Why Everyone Should Add Jasmine To Their Home and Beauty Routines
Much like in the world of fashion, certain scents tend to move in and out of vogue. Jasmine is a GC favorite that merits discussing in the age of too much lavender and rose; the plant itself makes an excellent, fragrant house plant that’s perfect for use in the bathroom, where humidity from the shower enhances the scent that naturally perfumes the air. In fact, its ethereal scent is part of the origin story of jasmine– a word that is derived from the Arabic word “yasmin”, which means fragrant flower.
Jasmine often has white or yellow star-shaped flowers that grow on vines or as shrubbery– its beautiful plant for the garden, with a scent that is stronger at night. (In India, Jasmine is known as “Queen of the Night” because of the intoxicating perfume it releases into the garden after dark. Fun fact: the buds are more fragrant than the flowers!)
The genus jasmine, botanically named jasminum, is part of Oleaceae, or olive, family– but don’t let that throw you. Jasmine and the essential oil extracted from the flower are now being used extensively in cosmetics and perfumery, and as a calmative, as the plant is known for its relaxing, sedative properties.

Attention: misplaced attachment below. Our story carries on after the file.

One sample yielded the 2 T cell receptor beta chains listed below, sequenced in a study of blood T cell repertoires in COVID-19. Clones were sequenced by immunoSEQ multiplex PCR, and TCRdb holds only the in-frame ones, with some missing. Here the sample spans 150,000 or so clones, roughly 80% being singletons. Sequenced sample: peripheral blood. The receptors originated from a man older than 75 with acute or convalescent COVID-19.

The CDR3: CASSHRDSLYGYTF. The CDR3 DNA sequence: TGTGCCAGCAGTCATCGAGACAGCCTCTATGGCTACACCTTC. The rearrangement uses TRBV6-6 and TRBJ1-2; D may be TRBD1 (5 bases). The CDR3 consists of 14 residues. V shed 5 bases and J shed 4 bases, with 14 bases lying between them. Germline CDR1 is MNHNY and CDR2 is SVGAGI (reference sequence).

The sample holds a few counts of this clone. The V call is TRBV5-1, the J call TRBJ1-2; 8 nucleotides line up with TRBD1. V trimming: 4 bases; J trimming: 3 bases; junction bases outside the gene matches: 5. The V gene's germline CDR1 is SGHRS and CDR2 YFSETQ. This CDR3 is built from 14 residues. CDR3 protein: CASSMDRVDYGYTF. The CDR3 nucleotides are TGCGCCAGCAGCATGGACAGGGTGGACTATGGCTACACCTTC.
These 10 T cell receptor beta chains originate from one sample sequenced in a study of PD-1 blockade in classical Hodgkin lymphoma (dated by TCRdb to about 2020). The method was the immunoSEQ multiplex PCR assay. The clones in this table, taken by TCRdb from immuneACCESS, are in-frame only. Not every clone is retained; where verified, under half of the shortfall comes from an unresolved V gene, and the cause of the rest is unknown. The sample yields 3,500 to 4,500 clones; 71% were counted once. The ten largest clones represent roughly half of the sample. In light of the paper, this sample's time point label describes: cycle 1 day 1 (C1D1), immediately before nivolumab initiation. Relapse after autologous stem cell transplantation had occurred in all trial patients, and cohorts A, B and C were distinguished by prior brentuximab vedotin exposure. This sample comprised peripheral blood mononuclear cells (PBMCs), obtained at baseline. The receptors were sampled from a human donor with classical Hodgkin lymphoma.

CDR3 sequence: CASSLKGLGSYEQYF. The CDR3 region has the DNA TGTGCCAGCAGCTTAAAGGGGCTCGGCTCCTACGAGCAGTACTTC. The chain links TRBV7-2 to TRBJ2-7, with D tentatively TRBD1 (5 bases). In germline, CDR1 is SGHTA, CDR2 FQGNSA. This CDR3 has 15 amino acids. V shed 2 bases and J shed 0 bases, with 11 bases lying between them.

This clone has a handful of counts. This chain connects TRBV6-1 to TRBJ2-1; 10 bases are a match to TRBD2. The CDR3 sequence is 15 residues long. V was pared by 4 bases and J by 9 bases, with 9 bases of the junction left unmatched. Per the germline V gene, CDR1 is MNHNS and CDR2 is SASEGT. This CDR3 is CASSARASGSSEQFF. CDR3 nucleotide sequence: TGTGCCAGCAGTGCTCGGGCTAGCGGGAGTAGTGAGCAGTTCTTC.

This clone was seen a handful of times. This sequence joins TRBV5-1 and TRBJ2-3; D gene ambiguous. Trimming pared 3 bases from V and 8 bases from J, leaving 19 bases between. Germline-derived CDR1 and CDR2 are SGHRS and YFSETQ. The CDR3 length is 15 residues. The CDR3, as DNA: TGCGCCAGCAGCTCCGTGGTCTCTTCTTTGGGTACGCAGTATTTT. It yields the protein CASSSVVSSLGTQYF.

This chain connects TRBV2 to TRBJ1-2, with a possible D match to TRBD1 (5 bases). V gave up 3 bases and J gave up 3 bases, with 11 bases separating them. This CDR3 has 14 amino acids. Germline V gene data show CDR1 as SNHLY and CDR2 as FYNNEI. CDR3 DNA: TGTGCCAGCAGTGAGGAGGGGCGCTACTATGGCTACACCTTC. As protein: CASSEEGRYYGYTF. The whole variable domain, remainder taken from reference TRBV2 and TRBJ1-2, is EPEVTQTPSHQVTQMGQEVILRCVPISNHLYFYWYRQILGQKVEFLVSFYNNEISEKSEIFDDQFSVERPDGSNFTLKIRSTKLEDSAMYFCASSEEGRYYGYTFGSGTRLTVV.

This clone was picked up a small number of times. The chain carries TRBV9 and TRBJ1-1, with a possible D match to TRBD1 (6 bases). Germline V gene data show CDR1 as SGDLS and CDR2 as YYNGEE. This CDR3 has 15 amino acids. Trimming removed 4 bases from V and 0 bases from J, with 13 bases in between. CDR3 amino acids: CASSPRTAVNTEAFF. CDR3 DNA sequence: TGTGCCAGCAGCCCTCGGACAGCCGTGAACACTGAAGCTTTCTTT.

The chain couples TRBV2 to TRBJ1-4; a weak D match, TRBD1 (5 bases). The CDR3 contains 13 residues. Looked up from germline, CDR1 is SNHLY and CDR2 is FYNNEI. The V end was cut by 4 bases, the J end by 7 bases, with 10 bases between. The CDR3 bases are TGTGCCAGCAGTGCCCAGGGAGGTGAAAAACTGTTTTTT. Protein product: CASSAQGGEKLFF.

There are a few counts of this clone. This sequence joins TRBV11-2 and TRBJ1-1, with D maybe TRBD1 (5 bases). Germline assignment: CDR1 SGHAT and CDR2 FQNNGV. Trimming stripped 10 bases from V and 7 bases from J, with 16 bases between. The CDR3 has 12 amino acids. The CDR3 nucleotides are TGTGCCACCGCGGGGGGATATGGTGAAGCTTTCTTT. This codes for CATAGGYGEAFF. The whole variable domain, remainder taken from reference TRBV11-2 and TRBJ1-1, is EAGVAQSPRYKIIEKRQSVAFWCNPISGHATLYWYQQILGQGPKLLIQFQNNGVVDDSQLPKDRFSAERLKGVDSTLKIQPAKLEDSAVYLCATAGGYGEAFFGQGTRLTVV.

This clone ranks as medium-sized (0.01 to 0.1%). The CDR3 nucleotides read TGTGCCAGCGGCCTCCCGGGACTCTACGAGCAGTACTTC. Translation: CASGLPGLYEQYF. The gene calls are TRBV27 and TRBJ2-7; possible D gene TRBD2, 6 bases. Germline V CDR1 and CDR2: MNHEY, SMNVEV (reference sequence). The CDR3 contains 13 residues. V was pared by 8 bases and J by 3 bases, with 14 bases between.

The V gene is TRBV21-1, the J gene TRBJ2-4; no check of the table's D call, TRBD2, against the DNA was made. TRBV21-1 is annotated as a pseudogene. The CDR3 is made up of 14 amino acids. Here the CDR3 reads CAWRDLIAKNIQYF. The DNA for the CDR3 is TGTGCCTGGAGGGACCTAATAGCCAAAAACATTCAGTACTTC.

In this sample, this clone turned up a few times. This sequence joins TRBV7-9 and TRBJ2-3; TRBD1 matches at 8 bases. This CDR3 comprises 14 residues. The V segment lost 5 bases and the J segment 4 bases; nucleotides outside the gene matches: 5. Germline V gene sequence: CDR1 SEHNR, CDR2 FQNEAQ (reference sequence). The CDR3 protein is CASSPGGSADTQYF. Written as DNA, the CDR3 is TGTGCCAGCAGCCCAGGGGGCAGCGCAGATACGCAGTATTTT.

Jasmine flower oil is extracted from two species, Jasminum Officinale and Grandiflorum, and is used in high-quality cosmetics because it contains benzyl acetate, terpinol, jasmine, benzylbenzoate, linalool, several alcohols, and other compounds that enhance the youthful qualities of skin. Meanwhile, in Ayurvedic medicine, jasmine is used to calm the nerves, sooth emotional problems, help with PMS and tension headaches. It’s also mildly anti-bacterial, which makes it ideal for use in facial products (as if the heavenly scent weren’t enough…).
In honor of November, Garden Collage is giving away one of our favorite Jasmine Beauty Products– May Lindstrom’s Jasmine Garden Spray. Jasmine has natural astringent properties, which aids in the treatment of inflamed skin. We love this product here at GC, as the mist is both rejuvenating and high-quality– we know it’s a cliche, but it’s made with ingredients we all “feel good about”. Plus, the scent reminds us of our gardens and other elegant experiences (In China, Jasmine is used as a symbol of feminine sweetness and beauty, symbolizing deep affection, happiness, and elegance–which also why it is used in wedding tosses).
Jasmine looks wonderful in gardens, it works well in aromatherapy, and it has an enduring capacity to revitalize and restore the balance of energy, leaving a feeling of optimism and euphoria. It’s a perfect herb to add to any natural beauty routine– So, what are you waiting for?